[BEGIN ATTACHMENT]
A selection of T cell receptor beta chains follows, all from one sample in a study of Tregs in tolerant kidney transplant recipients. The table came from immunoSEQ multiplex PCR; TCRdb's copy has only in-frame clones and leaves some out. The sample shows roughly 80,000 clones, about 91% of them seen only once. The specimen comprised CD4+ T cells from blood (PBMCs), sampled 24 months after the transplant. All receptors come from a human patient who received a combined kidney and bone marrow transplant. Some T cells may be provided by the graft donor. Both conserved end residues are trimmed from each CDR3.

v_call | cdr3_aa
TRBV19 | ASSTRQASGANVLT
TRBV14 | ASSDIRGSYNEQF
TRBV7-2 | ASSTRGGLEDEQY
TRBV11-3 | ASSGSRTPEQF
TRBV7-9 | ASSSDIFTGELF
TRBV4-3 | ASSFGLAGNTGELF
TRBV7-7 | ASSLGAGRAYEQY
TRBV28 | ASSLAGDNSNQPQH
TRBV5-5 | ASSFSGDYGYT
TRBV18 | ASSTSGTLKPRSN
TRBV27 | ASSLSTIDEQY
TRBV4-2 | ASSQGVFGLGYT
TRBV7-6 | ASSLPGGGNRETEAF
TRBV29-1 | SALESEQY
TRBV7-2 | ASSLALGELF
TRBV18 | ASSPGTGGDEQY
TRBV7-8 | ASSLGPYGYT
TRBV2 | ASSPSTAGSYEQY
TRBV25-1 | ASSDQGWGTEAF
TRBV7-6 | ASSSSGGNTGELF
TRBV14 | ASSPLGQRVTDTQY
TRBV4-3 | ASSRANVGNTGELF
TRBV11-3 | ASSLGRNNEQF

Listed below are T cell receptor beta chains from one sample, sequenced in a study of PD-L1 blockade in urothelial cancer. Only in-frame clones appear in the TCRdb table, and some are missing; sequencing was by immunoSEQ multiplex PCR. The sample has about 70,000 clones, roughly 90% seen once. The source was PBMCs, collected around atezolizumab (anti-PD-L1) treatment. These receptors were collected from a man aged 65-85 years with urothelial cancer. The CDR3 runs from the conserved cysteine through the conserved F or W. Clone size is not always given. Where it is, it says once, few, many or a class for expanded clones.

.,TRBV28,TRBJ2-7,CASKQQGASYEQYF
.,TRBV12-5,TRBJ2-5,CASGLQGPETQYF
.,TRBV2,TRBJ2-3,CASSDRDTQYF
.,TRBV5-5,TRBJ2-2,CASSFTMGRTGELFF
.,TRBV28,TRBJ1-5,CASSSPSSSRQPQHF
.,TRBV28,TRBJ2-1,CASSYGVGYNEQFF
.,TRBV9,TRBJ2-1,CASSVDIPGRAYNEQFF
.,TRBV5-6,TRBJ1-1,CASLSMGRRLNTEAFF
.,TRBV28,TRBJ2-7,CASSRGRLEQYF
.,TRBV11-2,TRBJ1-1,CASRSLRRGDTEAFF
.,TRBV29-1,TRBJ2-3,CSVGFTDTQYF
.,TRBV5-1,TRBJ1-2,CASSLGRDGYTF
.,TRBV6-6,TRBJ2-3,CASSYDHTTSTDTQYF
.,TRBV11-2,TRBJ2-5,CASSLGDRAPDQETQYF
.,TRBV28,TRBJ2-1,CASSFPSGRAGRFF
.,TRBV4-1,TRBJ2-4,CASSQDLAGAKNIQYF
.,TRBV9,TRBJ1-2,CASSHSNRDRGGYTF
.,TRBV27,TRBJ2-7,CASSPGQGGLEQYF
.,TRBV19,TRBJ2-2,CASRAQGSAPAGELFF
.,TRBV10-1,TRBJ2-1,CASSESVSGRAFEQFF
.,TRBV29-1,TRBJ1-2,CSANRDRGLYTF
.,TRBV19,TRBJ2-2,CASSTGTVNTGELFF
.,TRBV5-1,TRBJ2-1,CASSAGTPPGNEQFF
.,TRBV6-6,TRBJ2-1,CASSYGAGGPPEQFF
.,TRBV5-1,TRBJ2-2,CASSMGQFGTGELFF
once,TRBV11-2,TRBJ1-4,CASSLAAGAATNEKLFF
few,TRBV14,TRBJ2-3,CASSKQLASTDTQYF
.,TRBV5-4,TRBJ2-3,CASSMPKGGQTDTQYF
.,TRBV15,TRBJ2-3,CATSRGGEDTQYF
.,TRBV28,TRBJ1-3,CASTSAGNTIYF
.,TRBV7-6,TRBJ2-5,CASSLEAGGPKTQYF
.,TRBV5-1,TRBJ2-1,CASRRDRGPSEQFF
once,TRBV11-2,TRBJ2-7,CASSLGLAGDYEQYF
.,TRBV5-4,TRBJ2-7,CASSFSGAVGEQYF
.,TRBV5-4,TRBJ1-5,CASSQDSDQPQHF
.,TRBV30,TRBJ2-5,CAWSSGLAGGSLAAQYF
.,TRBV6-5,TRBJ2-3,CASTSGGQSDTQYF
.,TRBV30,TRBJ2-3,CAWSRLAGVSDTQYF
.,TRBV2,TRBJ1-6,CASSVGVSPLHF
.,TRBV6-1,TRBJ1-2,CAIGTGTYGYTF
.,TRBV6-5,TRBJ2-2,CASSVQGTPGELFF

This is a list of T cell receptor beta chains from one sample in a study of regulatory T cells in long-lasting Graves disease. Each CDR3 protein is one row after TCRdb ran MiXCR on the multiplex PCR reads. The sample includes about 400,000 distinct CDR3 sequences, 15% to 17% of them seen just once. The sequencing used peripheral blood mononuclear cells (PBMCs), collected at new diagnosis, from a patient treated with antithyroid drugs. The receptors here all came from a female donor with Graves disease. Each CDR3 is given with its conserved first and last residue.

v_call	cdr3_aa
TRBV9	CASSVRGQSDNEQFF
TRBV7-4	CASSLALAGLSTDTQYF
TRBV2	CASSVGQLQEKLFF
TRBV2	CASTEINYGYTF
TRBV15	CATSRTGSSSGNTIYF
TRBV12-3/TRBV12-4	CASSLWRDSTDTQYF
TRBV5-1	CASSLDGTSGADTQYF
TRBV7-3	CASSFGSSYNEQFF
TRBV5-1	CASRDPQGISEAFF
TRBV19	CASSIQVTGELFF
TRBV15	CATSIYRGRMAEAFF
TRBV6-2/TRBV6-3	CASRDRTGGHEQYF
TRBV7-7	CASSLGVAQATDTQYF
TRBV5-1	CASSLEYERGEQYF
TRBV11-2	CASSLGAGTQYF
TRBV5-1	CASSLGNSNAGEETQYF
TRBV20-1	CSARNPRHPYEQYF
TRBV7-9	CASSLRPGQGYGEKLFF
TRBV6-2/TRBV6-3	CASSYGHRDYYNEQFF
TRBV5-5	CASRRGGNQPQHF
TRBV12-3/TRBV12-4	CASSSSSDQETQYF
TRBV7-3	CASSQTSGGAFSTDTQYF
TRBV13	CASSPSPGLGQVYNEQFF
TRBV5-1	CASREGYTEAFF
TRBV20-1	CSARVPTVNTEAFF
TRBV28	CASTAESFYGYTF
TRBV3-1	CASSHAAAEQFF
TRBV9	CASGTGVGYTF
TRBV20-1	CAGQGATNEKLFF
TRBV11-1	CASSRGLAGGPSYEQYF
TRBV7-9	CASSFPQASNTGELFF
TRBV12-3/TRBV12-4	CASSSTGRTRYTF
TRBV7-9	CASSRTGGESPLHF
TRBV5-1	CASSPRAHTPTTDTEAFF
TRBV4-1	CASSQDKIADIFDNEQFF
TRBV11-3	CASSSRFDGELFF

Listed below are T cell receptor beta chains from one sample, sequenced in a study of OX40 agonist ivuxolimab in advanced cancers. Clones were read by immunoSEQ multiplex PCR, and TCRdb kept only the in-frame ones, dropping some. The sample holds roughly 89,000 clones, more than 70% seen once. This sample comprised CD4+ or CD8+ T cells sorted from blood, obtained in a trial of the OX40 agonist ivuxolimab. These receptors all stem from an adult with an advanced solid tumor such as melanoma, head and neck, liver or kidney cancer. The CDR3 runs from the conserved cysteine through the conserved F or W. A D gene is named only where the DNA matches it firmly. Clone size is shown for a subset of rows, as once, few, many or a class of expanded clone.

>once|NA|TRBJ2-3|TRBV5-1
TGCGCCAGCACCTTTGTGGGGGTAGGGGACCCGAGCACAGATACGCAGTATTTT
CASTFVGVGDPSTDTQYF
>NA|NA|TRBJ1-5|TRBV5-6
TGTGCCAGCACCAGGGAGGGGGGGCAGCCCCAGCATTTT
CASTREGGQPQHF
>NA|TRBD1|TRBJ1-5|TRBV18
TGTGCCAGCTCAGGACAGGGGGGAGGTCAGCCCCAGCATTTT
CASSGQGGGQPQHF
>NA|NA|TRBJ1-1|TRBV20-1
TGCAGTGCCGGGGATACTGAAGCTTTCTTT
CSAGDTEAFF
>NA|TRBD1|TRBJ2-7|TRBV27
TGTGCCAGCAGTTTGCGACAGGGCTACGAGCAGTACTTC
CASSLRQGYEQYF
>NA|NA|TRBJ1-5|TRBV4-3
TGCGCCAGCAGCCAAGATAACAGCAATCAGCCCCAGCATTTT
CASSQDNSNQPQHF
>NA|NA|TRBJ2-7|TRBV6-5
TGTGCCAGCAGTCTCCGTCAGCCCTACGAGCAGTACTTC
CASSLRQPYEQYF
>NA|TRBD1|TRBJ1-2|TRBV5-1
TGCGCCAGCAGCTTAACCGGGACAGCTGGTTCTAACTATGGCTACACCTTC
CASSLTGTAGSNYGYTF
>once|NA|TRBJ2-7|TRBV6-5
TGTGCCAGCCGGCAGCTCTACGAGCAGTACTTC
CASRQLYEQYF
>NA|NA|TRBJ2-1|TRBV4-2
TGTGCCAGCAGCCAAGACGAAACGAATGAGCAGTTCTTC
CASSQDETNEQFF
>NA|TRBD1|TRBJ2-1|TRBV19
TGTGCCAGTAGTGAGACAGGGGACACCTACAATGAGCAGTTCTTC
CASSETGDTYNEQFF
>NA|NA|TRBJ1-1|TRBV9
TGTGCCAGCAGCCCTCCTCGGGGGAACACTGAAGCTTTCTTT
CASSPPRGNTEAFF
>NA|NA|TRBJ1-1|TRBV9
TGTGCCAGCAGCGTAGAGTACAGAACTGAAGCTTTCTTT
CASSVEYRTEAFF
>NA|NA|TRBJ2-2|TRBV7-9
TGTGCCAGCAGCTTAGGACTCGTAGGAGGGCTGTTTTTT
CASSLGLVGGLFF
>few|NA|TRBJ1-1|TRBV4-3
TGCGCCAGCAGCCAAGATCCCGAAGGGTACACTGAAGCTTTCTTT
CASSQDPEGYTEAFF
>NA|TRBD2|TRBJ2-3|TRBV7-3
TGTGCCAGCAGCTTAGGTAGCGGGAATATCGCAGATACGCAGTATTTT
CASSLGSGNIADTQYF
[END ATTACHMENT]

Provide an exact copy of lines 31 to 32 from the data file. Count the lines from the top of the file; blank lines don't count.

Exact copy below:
.,TRBV28,TRBJ1-5,CASSSPSSSRQPQHF
.,TRBV28,TRBJ2-1,CASSYGVGYNEQFF